Fish oil can limit brain damage
Baton Rouge: A new study has pointed out that fish oil contains a substance that may help to limit or prevent brain damage following a stroke, if given within 5 hours after the stroke.
Dr Nicolas Bazan at the Louisiana State University Health Sciences Center said docosahexaenoic acid -- a component of fish oil -- is a powerful therapeutic agent that can protect brain tissue and promote stroke recovery, even when treatment is delayed by up to five hours.
"We are just now beginning to understand the significant impact of omega-3 essential fatty acids on stroke. There is no simple solution just yet, but each new discovery brings us closer to defeating stroke and other debilitating neurodegenerative diseases," said Bazan.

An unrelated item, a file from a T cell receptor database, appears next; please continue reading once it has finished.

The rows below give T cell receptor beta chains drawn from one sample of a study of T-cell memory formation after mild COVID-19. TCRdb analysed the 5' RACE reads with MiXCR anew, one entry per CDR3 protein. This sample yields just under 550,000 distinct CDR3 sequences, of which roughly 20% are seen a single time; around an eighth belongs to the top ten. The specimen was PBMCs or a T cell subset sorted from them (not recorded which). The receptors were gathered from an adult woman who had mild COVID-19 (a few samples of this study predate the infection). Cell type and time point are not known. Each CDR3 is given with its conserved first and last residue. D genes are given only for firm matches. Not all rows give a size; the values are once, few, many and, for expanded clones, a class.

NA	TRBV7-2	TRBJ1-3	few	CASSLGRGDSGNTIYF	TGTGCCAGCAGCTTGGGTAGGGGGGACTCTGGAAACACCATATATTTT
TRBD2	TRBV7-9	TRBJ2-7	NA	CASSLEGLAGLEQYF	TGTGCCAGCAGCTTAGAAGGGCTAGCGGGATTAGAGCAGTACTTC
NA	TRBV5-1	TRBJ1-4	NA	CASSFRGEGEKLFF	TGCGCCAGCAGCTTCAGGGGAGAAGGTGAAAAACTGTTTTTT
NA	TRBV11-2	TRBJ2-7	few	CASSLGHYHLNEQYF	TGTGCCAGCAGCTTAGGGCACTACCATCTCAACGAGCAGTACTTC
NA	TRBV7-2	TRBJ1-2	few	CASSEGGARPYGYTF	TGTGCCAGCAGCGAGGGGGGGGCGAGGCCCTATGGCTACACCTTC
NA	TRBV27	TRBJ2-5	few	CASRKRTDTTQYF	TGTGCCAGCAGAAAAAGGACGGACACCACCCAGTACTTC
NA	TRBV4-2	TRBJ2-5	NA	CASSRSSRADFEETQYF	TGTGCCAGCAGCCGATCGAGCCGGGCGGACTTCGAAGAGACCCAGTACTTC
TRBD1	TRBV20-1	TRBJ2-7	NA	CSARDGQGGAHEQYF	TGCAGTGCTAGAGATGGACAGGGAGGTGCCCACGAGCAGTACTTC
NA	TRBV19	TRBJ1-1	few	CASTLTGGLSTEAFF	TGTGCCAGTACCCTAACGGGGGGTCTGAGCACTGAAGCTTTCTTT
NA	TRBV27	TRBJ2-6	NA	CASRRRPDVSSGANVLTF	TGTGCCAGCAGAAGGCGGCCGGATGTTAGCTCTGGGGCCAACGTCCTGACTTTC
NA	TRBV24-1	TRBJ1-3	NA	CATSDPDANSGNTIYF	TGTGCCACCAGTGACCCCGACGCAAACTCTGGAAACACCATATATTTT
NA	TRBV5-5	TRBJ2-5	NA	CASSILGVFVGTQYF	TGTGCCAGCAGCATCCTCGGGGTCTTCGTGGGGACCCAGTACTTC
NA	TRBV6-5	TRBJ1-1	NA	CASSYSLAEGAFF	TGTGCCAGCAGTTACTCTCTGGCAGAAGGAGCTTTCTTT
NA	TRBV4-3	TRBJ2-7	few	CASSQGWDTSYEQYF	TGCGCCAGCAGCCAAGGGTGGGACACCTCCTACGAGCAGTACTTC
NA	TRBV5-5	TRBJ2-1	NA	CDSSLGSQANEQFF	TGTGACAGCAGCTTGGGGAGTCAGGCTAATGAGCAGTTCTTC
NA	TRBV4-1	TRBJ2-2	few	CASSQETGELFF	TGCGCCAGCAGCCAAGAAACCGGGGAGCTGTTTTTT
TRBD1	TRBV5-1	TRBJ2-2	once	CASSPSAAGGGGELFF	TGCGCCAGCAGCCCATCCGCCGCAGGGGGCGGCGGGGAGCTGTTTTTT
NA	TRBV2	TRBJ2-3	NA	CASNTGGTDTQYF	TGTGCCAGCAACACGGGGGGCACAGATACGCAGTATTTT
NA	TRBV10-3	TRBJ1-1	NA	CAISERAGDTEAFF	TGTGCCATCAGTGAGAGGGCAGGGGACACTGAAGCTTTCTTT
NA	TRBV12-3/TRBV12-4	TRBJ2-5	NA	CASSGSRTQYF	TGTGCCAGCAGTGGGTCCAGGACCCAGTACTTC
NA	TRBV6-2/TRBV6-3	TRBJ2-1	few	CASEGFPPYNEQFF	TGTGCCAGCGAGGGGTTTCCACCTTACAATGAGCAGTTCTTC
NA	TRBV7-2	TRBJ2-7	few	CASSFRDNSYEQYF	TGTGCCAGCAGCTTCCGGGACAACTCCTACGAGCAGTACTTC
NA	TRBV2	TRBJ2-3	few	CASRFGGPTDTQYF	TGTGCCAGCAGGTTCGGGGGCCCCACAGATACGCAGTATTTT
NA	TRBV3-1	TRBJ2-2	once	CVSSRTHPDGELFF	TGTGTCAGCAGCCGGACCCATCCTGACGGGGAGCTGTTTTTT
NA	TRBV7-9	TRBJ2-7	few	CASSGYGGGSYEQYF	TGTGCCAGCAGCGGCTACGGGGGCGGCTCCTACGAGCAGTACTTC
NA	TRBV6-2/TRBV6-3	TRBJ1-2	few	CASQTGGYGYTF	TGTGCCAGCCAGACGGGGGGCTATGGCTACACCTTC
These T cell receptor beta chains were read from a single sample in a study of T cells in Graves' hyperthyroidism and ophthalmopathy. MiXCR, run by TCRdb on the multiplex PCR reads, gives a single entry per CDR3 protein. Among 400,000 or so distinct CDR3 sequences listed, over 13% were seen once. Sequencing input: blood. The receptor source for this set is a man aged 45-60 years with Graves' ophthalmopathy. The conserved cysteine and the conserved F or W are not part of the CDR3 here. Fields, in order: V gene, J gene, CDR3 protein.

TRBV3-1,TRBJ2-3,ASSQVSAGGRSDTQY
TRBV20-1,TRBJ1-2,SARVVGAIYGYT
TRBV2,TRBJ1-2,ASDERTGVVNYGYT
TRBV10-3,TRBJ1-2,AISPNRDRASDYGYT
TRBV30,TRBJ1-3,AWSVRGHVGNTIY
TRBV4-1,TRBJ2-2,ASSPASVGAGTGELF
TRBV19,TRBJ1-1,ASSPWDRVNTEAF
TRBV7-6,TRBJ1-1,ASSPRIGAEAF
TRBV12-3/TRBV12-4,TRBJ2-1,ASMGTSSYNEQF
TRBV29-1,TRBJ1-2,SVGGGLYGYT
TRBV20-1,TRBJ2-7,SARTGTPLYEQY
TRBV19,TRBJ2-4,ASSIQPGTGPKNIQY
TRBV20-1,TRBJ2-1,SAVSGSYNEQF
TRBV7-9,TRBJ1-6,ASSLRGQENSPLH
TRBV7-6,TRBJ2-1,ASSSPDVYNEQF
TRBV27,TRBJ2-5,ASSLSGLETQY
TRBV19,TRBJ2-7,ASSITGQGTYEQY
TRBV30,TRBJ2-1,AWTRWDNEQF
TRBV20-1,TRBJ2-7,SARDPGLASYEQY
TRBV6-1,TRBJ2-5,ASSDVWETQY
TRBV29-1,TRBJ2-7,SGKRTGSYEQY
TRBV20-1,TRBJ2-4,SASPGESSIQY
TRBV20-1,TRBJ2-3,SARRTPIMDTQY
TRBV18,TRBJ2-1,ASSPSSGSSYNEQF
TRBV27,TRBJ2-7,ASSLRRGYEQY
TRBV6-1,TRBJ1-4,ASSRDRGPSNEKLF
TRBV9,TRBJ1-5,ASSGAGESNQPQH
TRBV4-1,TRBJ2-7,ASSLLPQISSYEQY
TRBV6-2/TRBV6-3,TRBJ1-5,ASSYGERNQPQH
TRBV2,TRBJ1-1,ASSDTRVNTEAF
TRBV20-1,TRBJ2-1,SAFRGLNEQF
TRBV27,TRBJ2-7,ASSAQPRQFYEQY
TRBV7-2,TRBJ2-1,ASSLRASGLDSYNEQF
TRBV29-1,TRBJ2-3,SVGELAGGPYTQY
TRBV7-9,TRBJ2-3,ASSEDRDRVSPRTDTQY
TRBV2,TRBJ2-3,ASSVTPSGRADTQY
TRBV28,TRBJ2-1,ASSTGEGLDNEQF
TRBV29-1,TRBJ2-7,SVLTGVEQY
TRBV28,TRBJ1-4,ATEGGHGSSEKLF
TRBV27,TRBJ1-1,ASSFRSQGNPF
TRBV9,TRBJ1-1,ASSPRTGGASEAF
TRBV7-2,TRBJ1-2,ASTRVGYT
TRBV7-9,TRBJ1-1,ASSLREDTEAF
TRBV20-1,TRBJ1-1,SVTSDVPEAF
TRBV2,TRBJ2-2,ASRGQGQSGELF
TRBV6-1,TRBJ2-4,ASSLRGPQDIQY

These findings not only target a new stroke treatment approach, but also provide vital information about the length of the therapeutic window.
To determine how DHA might be effective in stroke treatment and recovery, Bazan and his colleagues compared DHA and saline administered intravenously at 3, 4, 5, and 6 hours after the onset of stroke.
MRIs showed that neurological deficits were reduced by the administration of DHA. It also reduced swelling and facilitated neurobehavioral recovery.
The area of destroyed tissue was reduced by an average of 59 per cent at 5 hours.
The research is published in the Translational Stroke Research.